Better Efficiency Could Help Houston's Homeless

Houston's homeless shelters operate individually, but could soon have a universal coordinating system to provide services more efficiently.

A $100,000 grant from Chevron will allow the Coalition for the Homeless of Houston/Harris County to develop a coordinated intake process for the region's shelters.

Coalition CEO Connie Boyd says Houston is the largest city without such a system.

"It's very interesting to me that a city this size has been functioning and trying to help people in need without something that's much more coordinated. What we do now is basically a system by word of mouth or by phone calls. And so what we're trying to do is really get some coordinated system that we can efficiently connect resources that we may not have known about before."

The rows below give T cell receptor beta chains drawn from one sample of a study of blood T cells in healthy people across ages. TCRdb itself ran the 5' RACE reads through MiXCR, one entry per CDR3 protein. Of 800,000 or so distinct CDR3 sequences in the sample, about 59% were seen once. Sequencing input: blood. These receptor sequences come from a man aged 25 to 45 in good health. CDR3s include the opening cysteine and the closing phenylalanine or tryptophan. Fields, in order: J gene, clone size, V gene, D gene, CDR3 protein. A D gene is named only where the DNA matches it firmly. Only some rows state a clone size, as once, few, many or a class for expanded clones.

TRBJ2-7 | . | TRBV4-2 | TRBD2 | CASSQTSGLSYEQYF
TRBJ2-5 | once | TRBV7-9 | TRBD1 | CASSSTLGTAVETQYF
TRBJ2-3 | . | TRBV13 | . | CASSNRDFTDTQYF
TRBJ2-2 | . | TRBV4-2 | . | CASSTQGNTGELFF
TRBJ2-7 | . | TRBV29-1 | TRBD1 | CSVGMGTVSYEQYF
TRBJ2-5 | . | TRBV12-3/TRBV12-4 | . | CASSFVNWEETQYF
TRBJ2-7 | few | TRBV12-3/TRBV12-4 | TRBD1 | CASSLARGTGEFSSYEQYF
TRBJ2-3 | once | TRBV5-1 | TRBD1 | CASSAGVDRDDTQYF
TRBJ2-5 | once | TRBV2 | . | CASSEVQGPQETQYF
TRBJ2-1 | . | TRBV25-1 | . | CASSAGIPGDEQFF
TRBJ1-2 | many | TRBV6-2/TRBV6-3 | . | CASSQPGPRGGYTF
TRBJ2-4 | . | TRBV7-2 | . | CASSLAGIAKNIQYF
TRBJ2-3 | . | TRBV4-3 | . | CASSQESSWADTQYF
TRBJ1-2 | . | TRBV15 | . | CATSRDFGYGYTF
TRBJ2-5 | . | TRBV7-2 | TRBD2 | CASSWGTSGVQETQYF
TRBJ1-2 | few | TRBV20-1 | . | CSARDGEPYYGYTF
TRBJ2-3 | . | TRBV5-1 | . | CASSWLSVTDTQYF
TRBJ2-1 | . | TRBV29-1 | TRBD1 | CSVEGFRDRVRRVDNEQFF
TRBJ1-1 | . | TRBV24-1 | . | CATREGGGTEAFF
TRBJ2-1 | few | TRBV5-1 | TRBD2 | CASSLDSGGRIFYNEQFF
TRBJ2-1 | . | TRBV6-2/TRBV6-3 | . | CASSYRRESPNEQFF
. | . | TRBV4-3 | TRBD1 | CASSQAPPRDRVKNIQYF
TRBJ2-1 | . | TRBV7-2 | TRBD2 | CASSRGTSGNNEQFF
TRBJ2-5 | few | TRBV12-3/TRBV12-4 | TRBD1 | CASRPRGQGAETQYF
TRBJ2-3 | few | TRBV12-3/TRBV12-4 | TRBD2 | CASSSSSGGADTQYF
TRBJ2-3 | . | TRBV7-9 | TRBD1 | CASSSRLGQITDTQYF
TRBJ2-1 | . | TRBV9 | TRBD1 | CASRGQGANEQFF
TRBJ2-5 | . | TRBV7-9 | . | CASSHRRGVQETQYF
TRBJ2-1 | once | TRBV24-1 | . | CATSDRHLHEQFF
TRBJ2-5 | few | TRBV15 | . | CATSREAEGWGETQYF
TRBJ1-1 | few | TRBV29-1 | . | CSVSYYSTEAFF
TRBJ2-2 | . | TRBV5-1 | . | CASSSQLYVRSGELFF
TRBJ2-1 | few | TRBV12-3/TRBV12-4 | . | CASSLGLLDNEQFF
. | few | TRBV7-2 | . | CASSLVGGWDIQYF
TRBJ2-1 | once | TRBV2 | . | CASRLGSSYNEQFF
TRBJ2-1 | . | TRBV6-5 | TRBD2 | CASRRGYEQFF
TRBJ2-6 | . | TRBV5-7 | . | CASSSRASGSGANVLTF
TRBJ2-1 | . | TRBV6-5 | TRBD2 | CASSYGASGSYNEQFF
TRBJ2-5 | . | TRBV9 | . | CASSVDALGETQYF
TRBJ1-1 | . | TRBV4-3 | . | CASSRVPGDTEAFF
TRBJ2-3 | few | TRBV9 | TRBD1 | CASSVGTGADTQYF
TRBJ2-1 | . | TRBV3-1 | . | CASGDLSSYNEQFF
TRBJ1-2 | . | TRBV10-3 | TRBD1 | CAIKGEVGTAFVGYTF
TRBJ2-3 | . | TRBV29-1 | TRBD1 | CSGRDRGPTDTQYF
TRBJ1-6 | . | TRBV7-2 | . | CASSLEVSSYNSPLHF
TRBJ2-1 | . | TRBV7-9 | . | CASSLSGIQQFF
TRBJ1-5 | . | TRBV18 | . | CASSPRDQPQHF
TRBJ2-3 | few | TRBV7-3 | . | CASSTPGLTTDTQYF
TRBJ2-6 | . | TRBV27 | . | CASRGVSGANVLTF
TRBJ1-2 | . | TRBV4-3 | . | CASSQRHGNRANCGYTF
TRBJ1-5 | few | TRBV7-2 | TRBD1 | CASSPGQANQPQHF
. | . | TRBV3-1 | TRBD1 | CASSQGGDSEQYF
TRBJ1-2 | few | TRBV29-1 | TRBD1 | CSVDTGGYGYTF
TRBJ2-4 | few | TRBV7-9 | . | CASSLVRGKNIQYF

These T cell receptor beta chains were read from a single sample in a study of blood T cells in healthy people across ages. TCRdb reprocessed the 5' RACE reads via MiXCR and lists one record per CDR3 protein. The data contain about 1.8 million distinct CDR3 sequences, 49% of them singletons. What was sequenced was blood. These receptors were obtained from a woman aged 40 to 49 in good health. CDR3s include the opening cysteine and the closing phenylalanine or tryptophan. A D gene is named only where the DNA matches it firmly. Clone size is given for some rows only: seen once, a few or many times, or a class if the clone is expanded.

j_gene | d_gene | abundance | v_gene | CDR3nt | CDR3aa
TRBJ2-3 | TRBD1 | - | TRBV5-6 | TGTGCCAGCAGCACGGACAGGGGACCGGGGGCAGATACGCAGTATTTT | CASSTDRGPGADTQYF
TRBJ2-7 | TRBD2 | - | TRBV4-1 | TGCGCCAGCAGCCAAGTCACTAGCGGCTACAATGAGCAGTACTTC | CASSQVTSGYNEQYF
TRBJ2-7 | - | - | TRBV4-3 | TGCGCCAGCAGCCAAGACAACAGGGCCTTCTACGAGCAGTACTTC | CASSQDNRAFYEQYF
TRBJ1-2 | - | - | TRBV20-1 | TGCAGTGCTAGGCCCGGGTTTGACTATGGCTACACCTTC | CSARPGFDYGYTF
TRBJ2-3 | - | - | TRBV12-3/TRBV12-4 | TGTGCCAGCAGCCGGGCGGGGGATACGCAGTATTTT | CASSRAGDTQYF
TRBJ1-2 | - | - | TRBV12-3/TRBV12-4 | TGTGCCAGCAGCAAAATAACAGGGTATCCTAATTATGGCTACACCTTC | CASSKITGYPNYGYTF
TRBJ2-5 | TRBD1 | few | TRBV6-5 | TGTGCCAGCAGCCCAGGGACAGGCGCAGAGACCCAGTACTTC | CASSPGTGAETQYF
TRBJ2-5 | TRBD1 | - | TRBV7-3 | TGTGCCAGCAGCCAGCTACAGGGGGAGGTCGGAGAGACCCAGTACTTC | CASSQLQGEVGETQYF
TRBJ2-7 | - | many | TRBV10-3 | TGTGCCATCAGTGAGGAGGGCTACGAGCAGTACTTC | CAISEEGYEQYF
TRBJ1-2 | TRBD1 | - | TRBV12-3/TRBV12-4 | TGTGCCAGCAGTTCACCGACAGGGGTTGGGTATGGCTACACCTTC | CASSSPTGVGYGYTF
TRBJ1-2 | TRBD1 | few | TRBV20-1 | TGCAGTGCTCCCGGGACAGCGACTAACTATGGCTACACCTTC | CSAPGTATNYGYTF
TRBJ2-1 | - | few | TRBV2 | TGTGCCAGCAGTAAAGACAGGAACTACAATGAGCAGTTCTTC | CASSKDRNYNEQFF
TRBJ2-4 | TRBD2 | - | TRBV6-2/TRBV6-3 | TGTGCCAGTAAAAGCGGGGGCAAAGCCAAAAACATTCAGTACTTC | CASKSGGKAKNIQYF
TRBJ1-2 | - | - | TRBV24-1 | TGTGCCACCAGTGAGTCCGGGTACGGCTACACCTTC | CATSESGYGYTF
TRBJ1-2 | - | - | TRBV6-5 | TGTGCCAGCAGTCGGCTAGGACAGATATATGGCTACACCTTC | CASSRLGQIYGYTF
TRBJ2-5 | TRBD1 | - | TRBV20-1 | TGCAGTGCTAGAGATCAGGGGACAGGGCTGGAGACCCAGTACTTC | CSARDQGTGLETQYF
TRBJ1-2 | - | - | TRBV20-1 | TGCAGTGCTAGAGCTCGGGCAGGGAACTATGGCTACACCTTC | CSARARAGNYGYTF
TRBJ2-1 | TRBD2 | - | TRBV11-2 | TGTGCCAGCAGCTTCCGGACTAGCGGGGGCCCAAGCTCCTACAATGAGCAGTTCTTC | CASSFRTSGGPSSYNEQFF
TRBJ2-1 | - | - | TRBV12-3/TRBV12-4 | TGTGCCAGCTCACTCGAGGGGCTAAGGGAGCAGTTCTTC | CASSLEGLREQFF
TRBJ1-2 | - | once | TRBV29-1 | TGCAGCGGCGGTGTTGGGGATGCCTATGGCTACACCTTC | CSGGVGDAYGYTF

Boyd says an integrated system would allow homeless shelters to share immediate information about services available in the region.

"Who has a bed available tonight for a mom and child? Or who has a bed for a veteran? So we're hoping to be even that specific. What we hope to have at the end of the day is common practices that we believe are consistent across the board, access to information that they haven't had before and as real-time as possible on beds."

Boyd says on any given night there are more than 8,500 homeless people on the streets in the Houston region. The Coalition plans to launch the coordinated intake process as a pilot program next year.

Bio photo of Laurie Johnson

Laurie Johnson

Local Host, All Things Considered

Laurie Johnson is the Houston host for All Things Considered at KUHF NPR for Houston. Before taking the anchor chair, she worked as a general assignments reporter at KUHF, starting there as an intern in 2002...